Television: Marvel's Agents of S.H.I.E.L.D., "Aftershocks"

For as excited as I was for this show to come back, it sure didn't hold my attention for very long.

You may or may not remember that we ended with Skye and Raina "evolving" while Tripp died in that underground temple. So we pick up with Skye in quarantine and Simmons piloting a team to clear the rubble, possibly find Raina's body (though we all know that's not going to happen). Meanwhile, with Whitehall dead, the leaders of Hydra are looking for Bakshi to possibly take Whitehall's place. And Skye's dad is still out there being crazy, too.

We get a flashback of Skye's mom helping a young man named Gordon who also evolved, it seems, but ended up with no eyes. But, hey, he can teleport! He just can't see where he's going! (I'm guessing in the long run there's an ESP element to him "seeing." I don't know much about these things, though, since I didn't read the comics.) Since he grows up to be Jamie Harris/"Reader" per IMDb . . . ::shrug::

Anyway, Raina is upset that she's ended up with thorns all over her body. Evolving made her ugly, and that makes her mad and sad and stuff.

And Skye can make earthquakes happen. This is somehow really underwhelming.

Other plot points involve the systematic murder of all those Hydra heads. But . . . When you cut off the head of a hydra, don't lots more grow back? You have to set fire to the stumps or something, right?

And then there's the whole Skye-isn't-normal thing. This is where the show skews off a bit in my opinion. Simmons gets it in her head that these people with powers are diseased and need to be put down. Her argument is that too many people have already lost their lives because of this "contagion." Which just goes against her character so much that I have trouble swallowing it. She's a scientist. And I can understand that she's finally reached the point where she's tired of losing people she cares about, but she must have known when joining S.H.I.E.L.D. that this was what she was signing up for. Genocide? Simmons? I don't buy the shift in her perspective.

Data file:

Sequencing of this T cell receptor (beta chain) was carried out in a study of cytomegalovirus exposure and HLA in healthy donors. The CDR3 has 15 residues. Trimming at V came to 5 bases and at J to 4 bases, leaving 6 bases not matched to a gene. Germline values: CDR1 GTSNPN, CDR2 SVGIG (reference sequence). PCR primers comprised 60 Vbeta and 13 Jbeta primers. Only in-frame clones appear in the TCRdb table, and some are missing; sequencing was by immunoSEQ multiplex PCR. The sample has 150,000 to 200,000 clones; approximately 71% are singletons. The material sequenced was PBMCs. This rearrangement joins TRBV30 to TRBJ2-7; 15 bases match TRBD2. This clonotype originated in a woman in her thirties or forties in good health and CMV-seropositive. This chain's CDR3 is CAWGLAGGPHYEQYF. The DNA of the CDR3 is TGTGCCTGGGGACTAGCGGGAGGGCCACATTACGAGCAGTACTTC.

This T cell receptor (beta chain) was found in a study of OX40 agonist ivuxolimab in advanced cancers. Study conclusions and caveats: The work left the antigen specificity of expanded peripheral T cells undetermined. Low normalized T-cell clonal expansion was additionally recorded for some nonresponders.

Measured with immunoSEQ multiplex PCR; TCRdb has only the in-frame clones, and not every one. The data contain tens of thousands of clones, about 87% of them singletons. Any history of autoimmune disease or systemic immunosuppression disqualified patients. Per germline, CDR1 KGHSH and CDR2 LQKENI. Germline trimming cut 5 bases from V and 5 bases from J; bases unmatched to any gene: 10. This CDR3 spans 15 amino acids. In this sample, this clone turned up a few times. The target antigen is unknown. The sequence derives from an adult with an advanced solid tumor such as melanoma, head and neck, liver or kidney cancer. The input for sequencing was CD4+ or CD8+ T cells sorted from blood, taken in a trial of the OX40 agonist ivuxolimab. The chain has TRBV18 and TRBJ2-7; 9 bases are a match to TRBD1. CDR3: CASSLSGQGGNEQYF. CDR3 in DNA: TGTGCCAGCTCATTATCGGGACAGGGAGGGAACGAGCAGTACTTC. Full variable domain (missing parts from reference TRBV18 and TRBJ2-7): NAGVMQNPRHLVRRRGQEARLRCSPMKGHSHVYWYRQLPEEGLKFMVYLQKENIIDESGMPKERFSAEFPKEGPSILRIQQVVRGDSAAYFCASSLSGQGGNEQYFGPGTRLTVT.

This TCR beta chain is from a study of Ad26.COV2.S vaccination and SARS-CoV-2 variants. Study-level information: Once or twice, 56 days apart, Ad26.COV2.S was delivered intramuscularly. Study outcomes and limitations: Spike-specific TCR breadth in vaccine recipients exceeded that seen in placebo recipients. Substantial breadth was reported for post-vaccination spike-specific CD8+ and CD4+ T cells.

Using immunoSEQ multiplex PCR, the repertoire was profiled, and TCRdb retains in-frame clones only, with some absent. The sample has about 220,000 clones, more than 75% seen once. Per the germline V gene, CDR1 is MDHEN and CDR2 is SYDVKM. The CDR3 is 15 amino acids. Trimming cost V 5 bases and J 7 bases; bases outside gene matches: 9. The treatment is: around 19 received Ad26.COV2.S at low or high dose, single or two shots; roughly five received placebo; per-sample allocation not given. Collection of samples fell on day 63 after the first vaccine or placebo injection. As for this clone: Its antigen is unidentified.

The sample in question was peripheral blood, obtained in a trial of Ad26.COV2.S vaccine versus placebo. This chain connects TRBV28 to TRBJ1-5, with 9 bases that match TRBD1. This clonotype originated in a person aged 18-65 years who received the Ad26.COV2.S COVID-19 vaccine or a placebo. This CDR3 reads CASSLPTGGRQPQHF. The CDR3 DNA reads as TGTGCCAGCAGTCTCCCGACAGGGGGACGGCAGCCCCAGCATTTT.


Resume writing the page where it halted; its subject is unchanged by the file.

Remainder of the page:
More realistic, and much better handled, was Fitz's anger at Tripp's death. Fitz is quickly becoming one of the best characters on the show. And his shielding (har!) Skye by swapping the DNA results with old samples was completely in character, and it was touching, and it forms a nice bond between the two of them.

But honestly, though I absorbed a lot of what was happening, the show on the whole did not command my full attention. So I'm sure I'm missing some stuff. Thing is, none of it feels important enough for me to care that I'm missing any of it. I don't know what can be done to change that, on my part or that of the show's writers. But it's always a bad sign if a show isn't holding one's interest.

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